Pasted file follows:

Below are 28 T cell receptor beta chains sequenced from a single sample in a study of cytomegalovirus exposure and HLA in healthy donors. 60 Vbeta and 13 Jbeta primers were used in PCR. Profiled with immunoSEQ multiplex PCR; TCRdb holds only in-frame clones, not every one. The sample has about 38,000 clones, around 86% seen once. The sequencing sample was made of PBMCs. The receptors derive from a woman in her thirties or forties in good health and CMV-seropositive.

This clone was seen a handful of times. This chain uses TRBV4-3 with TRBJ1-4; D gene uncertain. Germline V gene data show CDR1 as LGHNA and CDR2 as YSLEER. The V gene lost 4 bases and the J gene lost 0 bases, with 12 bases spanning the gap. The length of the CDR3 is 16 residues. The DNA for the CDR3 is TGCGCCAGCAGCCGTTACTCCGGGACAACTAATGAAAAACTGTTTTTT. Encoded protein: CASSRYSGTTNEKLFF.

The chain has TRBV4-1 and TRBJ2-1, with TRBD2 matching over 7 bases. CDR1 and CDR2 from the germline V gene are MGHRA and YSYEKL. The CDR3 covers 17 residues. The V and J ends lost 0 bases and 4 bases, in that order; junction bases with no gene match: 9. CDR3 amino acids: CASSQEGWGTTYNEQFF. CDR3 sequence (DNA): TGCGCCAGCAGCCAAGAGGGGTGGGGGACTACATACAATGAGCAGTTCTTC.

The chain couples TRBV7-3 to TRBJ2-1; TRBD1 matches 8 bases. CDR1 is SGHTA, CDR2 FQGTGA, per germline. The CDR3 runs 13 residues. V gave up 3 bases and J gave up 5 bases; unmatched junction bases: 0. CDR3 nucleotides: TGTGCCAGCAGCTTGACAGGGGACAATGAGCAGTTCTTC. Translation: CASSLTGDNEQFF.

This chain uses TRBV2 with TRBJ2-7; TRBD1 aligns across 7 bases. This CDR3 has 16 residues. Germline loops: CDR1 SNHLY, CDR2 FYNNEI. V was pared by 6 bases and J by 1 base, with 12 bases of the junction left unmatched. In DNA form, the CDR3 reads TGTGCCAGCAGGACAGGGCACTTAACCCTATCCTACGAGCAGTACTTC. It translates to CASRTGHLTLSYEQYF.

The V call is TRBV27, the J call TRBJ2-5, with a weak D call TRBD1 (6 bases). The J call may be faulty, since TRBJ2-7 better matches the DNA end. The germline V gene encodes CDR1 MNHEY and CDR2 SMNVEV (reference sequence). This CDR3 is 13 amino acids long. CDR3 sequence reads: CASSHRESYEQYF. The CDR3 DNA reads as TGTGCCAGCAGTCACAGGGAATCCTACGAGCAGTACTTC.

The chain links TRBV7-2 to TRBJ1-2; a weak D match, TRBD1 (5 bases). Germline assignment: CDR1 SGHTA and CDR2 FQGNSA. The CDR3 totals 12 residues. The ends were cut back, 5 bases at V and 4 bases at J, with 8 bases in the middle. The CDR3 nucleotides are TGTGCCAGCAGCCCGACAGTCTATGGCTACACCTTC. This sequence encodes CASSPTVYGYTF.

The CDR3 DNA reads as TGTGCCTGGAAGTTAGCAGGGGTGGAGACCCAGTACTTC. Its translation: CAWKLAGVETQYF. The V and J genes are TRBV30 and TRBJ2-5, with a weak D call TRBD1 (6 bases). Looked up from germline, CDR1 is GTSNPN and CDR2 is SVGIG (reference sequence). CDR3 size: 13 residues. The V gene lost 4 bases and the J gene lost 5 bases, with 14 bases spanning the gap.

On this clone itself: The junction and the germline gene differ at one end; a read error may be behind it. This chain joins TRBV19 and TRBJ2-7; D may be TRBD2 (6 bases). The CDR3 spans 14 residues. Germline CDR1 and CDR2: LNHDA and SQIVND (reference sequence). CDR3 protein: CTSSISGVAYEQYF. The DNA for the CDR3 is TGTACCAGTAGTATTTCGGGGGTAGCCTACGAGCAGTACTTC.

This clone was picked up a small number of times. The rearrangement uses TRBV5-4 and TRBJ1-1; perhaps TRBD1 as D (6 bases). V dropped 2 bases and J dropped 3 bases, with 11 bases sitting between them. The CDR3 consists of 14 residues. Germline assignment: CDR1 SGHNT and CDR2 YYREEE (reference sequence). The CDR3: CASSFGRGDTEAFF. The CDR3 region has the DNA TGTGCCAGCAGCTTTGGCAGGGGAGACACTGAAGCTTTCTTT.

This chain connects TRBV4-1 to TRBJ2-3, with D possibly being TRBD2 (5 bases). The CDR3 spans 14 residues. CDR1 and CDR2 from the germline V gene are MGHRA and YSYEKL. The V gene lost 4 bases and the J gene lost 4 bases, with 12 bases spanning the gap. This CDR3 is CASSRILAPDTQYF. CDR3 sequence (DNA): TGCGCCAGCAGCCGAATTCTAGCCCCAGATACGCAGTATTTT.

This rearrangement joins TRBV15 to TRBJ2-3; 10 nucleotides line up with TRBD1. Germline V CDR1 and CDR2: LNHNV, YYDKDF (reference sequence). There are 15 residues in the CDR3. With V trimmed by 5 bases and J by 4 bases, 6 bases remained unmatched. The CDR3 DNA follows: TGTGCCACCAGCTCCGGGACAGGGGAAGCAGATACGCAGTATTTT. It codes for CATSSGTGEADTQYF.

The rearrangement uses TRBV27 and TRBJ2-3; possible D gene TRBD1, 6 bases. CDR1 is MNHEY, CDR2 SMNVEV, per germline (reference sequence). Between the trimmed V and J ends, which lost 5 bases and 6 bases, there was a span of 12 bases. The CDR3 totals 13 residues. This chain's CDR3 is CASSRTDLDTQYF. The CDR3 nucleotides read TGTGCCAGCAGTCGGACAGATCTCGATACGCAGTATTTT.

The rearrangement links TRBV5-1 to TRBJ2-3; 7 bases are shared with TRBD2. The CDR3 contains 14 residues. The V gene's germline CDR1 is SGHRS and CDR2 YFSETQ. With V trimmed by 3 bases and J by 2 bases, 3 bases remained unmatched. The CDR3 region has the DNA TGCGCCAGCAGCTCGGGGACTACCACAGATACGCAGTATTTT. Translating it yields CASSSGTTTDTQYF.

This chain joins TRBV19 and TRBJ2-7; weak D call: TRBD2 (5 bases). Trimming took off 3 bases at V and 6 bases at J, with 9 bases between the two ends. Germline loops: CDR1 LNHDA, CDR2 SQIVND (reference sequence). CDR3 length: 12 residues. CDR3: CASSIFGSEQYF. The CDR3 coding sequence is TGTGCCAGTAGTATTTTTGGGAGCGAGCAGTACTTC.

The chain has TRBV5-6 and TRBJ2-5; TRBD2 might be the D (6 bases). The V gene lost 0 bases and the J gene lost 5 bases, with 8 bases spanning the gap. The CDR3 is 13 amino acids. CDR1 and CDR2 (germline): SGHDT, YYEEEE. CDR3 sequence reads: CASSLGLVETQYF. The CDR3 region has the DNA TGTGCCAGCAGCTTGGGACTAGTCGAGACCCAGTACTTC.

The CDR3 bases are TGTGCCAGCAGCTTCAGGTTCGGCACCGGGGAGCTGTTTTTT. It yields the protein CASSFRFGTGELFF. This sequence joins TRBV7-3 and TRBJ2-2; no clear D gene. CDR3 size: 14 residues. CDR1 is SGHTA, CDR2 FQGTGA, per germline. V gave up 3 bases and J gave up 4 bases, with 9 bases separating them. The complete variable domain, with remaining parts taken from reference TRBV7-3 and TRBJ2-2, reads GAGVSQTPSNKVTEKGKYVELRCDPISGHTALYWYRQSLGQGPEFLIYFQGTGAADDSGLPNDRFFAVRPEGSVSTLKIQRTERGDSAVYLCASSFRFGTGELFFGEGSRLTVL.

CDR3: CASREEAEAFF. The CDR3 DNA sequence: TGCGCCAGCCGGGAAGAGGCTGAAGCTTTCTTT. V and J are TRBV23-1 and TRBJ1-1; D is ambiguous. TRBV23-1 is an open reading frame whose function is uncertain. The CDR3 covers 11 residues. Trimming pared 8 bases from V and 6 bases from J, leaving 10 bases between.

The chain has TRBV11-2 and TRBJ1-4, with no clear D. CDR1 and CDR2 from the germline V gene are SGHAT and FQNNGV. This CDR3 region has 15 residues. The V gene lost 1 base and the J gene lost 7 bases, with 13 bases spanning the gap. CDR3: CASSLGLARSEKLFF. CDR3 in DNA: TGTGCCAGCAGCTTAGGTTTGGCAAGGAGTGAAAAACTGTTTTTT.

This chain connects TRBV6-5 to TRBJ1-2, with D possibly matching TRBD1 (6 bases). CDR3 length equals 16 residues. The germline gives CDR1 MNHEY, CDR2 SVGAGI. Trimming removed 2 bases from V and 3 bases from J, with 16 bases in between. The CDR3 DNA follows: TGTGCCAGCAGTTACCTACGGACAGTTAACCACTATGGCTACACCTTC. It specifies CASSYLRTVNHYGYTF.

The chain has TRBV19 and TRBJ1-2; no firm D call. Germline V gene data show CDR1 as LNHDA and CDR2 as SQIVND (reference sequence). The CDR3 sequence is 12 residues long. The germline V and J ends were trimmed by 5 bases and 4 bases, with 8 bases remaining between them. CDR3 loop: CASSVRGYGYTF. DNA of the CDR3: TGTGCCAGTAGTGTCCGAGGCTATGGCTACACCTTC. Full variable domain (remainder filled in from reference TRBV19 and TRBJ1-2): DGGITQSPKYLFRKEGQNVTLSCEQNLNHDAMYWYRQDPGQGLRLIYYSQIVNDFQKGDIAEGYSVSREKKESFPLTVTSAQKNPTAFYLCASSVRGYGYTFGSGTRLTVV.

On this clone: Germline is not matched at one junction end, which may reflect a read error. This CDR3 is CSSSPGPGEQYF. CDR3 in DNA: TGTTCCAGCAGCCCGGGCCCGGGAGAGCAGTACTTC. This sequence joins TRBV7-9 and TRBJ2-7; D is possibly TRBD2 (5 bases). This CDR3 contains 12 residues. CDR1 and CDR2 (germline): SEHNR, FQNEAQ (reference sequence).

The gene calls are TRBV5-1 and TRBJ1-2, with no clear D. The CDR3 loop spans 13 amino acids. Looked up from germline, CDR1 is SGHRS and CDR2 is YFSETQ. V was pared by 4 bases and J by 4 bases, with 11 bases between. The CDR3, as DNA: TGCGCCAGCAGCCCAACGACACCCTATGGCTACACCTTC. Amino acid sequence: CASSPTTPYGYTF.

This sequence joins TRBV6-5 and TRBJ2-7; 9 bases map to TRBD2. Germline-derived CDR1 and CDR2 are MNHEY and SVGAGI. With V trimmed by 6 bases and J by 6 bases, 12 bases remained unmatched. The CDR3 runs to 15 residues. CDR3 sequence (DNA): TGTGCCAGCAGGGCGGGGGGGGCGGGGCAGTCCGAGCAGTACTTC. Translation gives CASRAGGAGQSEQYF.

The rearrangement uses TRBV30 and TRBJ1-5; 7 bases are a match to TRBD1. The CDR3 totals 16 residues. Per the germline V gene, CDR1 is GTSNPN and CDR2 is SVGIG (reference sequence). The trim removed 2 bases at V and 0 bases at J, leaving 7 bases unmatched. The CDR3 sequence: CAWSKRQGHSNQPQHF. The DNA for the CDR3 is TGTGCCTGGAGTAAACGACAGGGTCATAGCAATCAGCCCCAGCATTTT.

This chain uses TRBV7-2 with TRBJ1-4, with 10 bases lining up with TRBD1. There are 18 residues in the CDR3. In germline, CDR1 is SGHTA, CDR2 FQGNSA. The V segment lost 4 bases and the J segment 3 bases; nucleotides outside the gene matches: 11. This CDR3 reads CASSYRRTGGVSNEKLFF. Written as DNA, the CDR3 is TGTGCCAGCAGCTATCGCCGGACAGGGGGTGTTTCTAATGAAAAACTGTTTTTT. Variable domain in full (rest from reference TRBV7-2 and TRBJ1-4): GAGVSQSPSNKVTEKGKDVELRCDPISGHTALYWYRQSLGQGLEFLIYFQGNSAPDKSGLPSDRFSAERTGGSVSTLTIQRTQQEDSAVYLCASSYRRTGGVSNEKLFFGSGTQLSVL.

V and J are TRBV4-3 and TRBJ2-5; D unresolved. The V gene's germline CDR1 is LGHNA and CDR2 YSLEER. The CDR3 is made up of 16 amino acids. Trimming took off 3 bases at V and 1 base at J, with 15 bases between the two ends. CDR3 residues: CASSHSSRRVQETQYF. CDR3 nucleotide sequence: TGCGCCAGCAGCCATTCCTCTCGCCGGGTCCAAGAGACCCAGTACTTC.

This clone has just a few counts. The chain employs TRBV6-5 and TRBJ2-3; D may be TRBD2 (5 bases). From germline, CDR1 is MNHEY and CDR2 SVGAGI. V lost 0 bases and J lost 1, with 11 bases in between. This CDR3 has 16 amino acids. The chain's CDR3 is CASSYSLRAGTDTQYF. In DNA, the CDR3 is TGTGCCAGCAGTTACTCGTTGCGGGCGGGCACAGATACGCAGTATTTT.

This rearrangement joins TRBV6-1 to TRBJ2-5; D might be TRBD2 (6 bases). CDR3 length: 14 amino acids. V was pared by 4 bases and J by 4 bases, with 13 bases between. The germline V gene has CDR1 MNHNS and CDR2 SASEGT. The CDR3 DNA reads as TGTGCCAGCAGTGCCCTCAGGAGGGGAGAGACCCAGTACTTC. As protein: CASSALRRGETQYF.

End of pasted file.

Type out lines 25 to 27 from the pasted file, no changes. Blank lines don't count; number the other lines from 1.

The rearrangement uses TRBV30 and TRBJ1-5; 7 bases are a match to TRBD1. The CDR3 totals 16 residues. Per the germline V gene, CDR1 is GTSNPN and CDR2 is SVGIG (reference sequence). The trim removed 2 bases at V and 0 bases at J, leaving 7 bases unmatched. The CDR3 sequence: CAWSKRQGHSNQPQHF. The DNA for the CDR3 is TGTGCCTGGAGTAAACGACAGGGTCATAGCAATCAGCCCCAGCATTTT.

This chain uses TRBV7-2 with TRBJ1-4, with 10 bases lining up with TRBD1. There are 18 residues in the CDR3. In germline, CDR1 is SGHTA, CDR2 FQGNSA. The V segment lost 4 bases and the J segment 3 bases; nucleotides outside the gene matches: 11. This CDR3 reads CASSYRRTGGVSNEKLFF. Written as DNA, the CDR3 is TGTGCCAGCAGCTATCGCCGGACAGGGGGTGTTTCTAATGAAAAACTGTTTTTT. Variable domain in full (rest from reference TRBV7-2 and TRBJ1-4): GAGVSQSPSNKVTEKGKDVELRCDPISGHTALYWYRQSLGQGLEFLIYFQGNSAPDKSGLPSDRFSAERTGGSVSTLTIQRTQQEDSAVYLCASSYRRTGGVSNEKLFFGSGTQLSVL.

V and J are TRBV4-3 and TRBJ2-5; D unresolved. The V gene's germline CDR1 is LGHNA and CDR2 YSLEER. The CDR3 is made up of 16 amino acids. Trimming took off 3 bases at V and 1 base at J, with 15 bases between the two ends. CDR3 residues: CASSHSSRRVQETQYF. CDR3 nucleotide sequence: TGCGCCAGCAGCCATTCCTCTCGCCGGGTCCAAGAGACCCAGTACTTC.